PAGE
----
Warren Buffett, the CEO of Berkshire Hathaway (NYSE: BRK.A), recently reaffirmed his opposition to Bitcoin (BTC), stating that it lacks any intrinsic value and that he thus cannot invest in the cryptocurrency.
Interestingly, the flagship digital currency’s price, when Buffett initially referred to it as ‘rat poison’ on May 5, 2018, during the Berkshire Hathaway 2018 annual shareholder meeting, was priced at $9,500. Now, with the price of Bitcoin trading at $38,814, as Buffett claimed he would not purchase all of it for $25, BTC’s value rose by 308.56%.
“Now if you told me you own all of the bitcoin in the world and you offered it to me for $25 I wouldn’t take it because what would I do with it? I’d have to sell it back to you one way or another. It isn’t going to do anything.
Speaking at the Berkshire Hathaway Annual Shareholder Meeting on April 20, Buffett explained Bitcoin’s lack of tangible value by pointing out that industries such as agriculture and real estate, in contrast to Bitcoin, provide greater tangible returns.
He emphasized that even if he were to be paid the lowest possible price for all of his Bitcoin, he would most likely sell it back due to the asset’s lack of utility.
Investors opposition to Bitcoin
Meanwhile, Charlie Munger, Berkshire’s vice chairman, and long-time Buffett collaborator, said during the 2018 meeting that trading in cryptocurrencies is “just dementia.”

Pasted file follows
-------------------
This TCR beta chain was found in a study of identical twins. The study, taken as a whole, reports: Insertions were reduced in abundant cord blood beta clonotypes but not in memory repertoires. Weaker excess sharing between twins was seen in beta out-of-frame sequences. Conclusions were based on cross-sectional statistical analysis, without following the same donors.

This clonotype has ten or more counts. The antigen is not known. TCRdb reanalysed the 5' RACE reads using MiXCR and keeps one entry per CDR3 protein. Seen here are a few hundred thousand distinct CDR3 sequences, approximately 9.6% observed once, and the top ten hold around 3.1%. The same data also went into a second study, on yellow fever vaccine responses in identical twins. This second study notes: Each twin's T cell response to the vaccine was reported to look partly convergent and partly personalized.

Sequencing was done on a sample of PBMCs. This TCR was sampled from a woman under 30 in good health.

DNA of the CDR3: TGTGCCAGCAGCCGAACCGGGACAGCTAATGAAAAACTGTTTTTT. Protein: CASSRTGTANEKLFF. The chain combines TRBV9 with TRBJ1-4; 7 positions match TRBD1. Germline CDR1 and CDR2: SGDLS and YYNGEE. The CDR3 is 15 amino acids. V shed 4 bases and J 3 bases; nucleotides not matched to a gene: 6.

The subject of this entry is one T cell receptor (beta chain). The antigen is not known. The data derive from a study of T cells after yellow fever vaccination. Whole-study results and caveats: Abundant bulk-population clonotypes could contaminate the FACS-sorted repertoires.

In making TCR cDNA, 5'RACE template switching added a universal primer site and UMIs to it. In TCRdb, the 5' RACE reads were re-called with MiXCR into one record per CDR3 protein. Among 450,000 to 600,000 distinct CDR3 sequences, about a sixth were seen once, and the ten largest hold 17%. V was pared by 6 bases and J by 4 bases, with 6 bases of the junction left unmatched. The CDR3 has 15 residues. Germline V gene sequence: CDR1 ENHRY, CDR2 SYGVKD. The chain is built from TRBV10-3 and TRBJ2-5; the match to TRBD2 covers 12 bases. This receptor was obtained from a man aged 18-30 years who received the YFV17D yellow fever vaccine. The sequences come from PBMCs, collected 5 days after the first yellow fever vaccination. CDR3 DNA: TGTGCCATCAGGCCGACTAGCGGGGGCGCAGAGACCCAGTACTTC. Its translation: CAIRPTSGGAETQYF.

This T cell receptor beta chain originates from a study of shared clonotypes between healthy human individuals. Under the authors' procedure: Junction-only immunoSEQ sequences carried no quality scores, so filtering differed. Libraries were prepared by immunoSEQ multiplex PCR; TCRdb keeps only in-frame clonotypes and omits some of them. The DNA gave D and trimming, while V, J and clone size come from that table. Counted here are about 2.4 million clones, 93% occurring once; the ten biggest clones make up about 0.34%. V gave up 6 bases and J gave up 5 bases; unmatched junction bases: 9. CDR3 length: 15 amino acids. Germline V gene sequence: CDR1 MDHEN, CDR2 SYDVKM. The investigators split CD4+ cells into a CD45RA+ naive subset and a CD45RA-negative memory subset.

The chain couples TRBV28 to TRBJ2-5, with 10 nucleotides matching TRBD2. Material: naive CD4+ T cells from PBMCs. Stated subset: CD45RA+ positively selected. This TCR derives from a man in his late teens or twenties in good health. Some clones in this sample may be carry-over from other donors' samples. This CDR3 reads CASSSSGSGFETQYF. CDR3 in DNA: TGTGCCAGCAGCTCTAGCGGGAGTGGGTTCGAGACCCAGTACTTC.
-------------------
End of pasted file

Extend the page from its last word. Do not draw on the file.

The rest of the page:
Munger reiterated his sentiment at the recent shareholder meeting:
“In my life, I try and avoid things that are stupid and evil and make me look bad in comparison to somebody else – and Bitcoin does all three,” Munger said.
Investors have been perplexed about how to value bitcoin for years, in part because of the fact that it has the capacity to perform a variety of roles. It has become well-established as an investment asset in Western countries, especially in the last year, since interest rates and inflation have both increased sharply. In other areas, many continue to believe that it has immense promise as a digital currency alternative.
Michael Saylor, CEO of Microstrategy, suggested that the continuous attacks on Bitcoin would act as a marketing strategy for the asset after Buffett and Munger’s recent digs.
“So I hear Warren Buffett & Charlie Munger are marketing Bitcoin again,” Saylor said.
However, despite the fact that Berkshire Hathaway’s leadership has dismissed the potential of Bitcoin, the company has just invested $1 billion in Nubank. The Brazilian bank is a pro-crypto digital institution that, via its investment arm, provides products such as the Bitcoin ETF.